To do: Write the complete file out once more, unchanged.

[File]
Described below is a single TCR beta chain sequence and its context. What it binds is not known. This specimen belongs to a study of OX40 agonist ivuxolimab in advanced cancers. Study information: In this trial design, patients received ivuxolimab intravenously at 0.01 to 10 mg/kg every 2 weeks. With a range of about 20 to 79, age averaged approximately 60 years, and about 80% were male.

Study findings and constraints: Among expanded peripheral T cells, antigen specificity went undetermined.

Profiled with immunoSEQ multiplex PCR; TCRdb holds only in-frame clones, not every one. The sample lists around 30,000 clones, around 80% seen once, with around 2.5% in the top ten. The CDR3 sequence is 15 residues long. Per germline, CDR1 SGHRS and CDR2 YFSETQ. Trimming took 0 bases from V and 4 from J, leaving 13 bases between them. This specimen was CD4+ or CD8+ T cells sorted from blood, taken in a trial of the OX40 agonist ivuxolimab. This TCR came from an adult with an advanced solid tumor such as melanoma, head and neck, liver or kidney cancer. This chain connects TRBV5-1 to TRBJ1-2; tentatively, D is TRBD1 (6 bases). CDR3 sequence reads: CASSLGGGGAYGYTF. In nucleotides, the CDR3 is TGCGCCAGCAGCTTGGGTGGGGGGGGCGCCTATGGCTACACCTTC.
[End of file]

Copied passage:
Described below is a single TCR beta chain sequence and its context. What it binds is not known. This specimen belongs to a study of OX40 agonist ivuxolimab in advanced cancers. Study information: In this trial design, patients received ivuxolimab intravenously at 0.01 to 10 mg/kg every 2 weeks. With a range of about 20 to 79, age averaged approximately 60 years, and about 80% were male.

Study findings and constraints: Among expanded peripheral T cells, antigen specificity went undetermined.

Profiled with immunoSEQ multiplex PCR; TCRdb holds only in-frame clones, not every one. The sample lists around 30,000 clones, around 80% seen once, with around 2.5% in the top ten. The CDR3 sequence is 15 residues long. Per germline, CDR1 SGHRS and CDR2 YFSETQ. Trimming took 0 bases from V and 4 from J, leaving 13 bases between them. This specimen was CD4+ or CD8+ T cells sorted from blood, taken in a trial of the OX40 agonist ivuxolimab. This TCR came from an adult with an advanced solid tumor such as melanoma, head and neck, liver or kidney cancer. This chain connects TRBV5-1 to TRBJ1-2; tentatively, D is TRBD1 (6 bases). CDR3 sequence reads: CASSLGGGGAYGYTF. In nucleotides, the CDR3 is TGCGCCAGCAGCTTGGGTGGGGGGGGCGCCTATGGCTACACCTTC.